Prospect Park was originally designed to be an idyllic piece of the county in the midst of the then rapidly expanding city of Brooklyn. The park was supposed to present a glorified vision of farm life, complete with its own flock of grazing sheep. In the way it presented a sanitized version of reality for escaping urbanites, it was like a Disney World of its time.

From its escapist beginnings, things got more real in Prospect Park over the years. Today the park is home to a flurry of joggers, cyclists, soccer players, barbecuers, and sun bathers, and sits in the midst of an incredibly diverse group of neighborhoods. To the West, Sothwest, and North are the trendy but beautiful brownstone districts of Park Slope, Prosepect Heights and Windsor Terrace, on the Northeast and East are Crown Heights and Brownsville, to the Southeast the bustling Caribbean neighborhood of Flatbush, and on the south Prospect Lefferts Gardens, a district of old mansions.

At the Northwestern corner of the park the designers placed a huge traffic circle on Flatbush Avenue and erected a triumphal arch. Grand Army Plaza is therefore reminiscent of landmark boulevards of European cities. Other grand circles are at other corners on the western side of the obtusely shaped park, at Bartel Prichard Square (really a circle), and Park Circle. On the northern side of the park one can find the Brooklyn Museum of Art and the public library, and bordering the park to the east is the Botanical Garden and the site of the old Ebbets Field. Within the park there are forests, waterfalls, a large lake, large open meadows, skating rinks, a tennis house, a boat house, and a grove featuring statues of the greatest classical composers. An important Revolutionary War battle took place within what would later become the park.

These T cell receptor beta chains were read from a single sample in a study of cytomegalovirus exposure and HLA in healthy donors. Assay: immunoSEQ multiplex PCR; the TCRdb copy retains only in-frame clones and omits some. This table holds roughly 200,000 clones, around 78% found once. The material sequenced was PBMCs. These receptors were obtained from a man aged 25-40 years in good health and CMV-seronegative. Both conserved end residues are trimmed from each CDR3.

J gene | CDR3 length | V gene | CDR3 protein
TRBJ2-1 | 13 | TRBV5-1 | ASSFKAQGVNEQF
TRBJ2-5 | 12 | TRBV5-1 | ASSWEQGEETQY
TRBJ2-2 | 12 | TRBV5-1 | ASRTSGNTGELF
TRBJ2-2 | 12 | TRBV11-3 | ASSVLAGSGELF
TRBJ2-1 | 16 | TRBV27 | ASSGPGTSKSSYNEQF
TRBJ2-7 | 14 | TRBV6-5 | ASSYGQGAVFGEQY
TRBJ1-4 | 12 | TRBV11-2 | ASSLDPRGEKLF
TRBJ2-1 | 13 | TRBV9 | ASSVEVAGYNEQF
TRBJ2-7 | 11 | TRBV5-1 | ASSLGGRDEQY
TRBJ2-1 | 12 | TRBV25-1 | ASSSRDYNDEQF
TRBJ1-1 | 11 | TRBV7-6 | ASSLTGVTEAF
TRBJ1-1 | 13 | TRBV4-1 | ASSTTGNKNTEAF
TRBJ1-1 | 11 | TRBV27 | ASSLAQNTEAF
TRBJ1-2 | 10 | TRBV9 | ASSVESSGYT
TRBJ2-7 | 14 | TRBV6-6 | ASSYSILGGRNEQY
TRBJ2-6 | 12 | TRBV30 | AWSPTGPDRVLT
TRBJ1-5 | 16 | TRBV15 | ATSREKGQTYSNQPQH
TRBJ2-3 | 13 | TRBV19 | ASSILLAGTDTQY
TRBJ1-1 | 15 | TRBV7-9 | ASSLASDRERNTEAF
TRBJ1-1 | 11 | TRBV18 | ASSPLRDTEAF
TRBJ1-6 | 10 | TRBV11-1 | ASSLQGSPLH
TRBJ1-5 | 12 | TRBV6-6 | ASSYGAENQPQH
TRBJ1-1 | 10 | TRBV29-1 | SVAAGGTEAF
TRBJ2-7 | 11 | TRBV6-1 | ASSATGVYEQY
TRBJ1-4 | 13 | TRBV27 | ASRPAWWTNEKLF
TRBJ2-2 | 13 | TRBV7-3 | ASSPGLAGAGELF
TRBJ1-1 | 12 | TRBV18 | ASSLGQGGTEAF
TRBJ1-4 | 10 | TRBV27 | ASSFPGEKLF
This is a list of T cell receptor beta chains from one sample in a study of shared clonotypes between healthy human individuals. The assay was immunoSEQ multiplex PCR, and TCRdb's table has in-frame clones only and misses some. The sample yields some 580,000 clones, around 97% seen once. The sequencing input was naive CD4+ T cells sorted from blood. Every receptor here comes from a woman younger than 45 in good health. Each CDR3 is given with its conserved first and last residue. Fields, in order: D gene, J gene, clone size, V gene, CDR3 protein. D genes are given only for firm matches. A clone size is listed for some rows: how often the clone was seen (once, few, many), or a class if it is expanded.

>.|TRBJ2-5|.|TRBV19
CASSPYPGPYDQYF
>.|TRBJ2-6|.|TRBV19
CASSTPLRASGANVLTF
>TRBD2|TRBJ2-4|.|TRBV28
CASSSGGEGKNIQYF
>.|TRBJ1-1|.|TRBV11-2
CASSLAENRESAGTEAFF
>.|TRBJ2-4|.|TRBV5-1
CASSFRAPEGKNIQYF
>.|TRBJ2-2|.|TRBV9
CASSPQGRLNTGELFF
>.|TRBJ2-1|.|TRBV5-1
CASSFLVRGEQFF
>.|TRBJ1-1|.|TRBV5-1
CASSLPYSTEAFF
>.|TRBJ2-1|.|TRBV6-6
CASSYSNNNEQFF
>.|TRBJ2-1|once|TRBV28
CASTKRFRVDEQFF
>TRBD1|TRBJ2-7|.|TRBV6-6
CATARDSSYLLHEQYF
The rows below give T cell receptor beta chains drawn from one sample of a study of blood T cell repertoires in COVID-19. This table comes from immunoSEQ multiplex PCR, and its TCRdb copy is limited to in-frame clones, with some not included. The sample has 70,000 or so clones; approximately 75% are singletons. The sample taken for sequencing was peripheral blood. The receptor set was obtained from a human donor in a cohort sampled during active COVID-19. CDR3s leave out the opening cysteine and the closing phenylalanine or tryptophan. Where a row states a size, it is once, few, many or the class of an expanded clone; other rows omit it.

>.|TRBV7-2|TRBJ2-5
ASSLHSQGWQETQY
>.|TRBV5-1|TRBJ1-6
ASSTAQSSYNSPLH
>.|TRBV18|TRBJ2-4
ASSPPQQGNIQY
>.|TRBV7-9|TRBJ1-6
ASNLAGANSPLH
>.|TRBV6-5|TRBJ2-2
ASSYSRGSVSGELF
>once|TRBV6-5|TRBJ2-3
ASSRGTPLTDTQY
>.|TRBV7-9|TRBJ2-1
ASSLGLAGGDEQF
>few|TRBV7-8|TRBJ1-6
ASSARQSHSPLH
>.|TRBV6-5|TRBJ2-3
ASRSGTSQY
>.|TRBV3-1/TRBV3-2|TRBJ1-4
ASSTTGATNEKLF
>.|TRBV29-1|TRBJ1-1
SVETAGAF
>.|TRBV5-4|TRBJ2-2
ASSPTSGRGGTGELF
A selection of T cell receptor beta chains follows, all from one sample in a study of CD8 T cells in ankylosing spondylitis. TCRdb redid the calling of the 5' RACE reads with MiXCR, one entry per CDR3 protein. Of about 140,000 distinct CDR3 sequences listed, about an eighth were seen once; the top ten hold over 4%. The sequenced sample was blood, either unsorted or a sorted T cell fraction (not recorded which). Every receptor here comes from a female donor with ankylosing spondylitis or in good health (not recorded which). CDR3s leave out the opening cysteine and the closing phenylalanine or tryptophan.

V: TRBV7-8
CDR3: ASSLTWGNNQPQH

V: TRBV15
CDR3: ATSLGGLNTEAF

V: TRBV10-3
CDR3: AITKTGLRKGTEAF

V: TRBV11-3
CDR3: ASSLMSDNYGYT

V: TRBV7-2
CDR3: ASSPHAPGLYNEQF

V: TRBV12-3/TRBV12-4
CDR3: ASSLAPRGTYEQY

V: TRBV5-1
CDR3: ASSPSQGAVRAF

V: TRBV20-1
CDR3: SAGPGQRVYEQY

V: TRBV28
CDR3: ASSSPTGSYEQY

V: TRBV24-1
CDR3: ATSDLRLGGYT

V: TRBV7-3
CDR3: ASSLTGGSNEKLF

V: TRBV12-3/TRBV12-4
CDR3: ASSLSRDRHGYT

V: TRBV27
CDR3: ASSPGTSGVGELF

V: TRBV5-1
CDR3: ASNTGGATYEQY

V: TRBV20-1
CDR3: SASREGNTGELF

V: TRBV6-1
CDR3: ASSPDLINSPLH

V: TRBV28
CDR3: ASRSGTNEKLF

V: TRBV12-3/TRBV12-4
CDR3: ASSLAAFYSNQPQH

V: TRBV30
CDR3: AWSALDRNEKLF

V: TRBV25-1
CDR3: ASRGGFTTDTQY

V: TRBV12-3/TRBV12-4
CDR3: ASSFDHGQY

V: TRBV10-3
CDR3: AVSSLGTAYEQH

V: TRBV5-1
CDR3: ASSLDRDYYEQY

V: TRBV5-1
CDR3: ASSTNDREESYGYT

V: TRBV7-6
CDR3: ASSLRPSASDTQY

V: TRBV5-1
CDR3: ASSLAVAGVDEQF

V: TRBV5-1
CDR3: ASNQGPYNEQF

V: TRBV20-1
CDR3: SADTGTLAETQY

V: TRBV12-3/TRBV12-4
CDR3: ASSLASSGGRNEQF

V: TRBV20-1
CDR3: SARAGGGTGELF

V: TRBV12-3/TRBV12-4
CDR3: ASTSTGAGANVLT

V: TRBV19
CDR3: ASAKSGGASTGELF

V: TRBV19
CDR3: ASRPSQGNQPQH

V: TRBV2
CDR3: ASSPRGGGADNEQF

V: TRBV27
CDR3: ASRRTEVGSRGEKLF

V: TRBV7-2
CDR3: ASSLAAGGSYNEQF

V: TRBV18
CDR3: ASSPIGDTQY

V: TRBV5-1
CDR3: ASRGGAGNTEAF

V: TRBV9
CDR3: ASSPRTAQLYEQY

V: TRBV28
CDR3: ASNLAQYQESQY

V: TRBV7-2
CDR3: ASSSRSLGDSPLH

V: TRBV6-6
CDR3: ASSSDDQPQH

R. A. Lafferty once concieved of a planet and society called the Cameroi, which he (evidently) thought of as being his utopia (or dysutopia, he's that kind of an author). In it, there is but one kind of every possible landscape: one mountain range, one vast prairie, one large ocean, one long beach, one savannalands, one get the idea. Now, consider this transplanted into the Northeastern North American landscape entire, and shrunk into the confines of a large urban domain. Some parts are going to be miniaturized, some done away altogether (19th century science couldn't maintain, for instance, desert lands in this space, while we can), but it's all there, in a way that defies most people's expectations even now.

Such is Prospect Park.

No two places are the same! There is a Great Lawn, a forest with a Romantic ravine (subbing for mountain scenery), beyond which is the mysterious NetherMeade (a hidden forest close). There is an artificial wetlands, and a large lake (subbing for the sea). There are pavillions in every known (to the 19th century) archetectural style, from Chinese to Southern Neoclassic (think Tara), and it's also home to a particularly large species of dragonfly (about 10 cm.) that flies in formation in huge swarms. In short, a backdrop for every fantasy, made vest-pocket size and tidy.

It used to be a cliche of Hollywood screenwriters to have a character who, hailing from Noo Yawk, sighed for Mabel (or Mildred), and could not be dissuaded from the delusion that any vista in Europe wasn't bettered by (or at least equal to) Prospect Park.

Sorry. They were (mostly) right.

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